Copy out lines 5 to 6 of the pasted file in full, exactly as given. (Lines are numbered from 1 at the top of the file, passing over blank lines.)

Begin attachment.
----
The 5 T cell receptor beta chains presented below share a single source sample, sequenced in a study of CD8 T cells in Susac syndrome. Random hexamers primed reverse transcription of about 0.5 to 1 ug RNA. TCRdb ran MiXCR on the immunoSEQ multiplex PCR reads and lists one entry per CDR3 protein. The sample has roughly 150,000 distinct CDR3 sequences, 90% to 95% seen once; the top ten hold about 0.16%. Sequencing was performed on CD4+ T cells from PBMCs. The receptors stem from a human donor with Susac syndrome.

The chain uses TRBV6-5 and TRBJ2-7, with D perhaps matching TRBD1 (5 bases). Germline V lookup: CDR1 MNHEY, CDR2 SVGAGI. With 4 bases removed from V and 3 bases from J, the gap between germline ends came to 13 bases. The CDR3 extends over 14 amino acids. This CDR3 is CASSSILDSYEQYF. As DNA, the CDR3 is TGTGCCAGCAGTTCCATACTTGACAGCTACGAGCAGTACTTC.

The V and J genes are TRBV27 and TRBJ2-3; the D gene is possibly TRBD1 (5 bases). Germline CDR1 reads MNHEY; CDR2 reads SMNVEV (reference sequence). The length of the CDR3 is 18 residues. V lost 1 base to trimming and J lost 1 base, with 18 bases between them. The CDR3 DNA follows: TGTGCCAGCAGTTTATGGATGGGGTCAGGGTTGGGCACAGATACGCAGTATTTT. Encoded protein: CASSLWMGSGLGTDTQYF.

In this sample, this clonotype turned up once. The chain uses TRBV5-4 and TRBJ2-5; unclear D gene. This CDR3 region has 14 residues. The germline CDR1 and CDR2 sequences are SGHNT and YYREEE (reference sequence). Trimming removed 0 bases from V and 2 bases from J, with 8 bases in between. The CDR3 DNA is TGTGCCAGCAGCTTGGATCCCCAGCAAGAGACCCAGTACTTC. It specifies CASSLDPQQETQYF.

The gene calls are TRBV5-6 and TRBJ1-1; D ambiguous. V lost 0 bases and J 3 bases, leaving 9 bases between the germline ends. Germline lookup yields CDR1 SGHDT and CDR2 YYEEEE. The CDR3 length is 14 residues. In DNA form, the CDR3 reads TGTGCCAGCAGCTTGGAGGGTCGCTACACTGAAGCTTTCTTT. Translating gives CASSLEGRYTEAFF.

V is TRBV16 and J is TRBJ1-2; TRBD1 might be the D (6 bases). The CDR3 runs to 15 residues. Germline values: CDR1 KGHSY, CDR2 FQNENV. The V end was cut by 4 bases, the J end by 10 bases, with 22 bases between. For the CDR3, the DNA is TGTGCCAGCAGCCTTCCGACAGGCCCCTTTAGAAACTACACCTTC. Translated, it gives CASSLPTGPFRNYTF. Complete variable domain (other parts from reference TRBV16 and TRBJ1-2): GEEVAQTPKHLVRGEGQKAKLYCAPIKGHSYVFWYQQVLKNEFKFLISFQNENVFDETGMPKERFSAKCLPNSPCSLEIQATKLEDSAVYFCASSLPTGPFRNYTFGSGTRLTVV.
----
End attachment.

The gene calls are TRBV5-6 and TRBJ1-1; D ambiguous. V lost 0 bases and J 3 bases, leaving 9 bases between the germline ends. Germline lookup yields CDR1 SGHDT and CDR2 YYEEEE. The CDR3 length is 14 residues. In DNA form, the CDR3 reads TGTGCCAGCAGCTTGGAGGGTCGCTACACTGAAGCTTTCTTT. Translating gives CASSLEGRYTEAFF.

V is TRBV16 and J is TRBJ1-2; TRBD1 might be the D (6 bases). The CDR3 runs to 15 residues. Germline values: CDR1 KGHSY, CDR2 FQNENV. The V end was cut by 4 bases, the J end by 10 bases, with 22 bases between. For the CDR3, the DNA is TGTGCCAGCAGCCTTCCGACAGGCCCCTTTAGAAACTACACCTTC. Translated, it gives CASSLPTGPFRNYTF. Complete variable domain (other parts from reference TRBV16 and TRBJ1-2): GEEVAQTPKHLVRGEGQKAKLYCAPIKGHSYVFWYQQVLKNEFKFLISFQNENVFDETGMPKERFSAKCLPNSPCSLEIQATKLEDSAVYFCASSLPTGPFRNYTFGSGTRLTVV.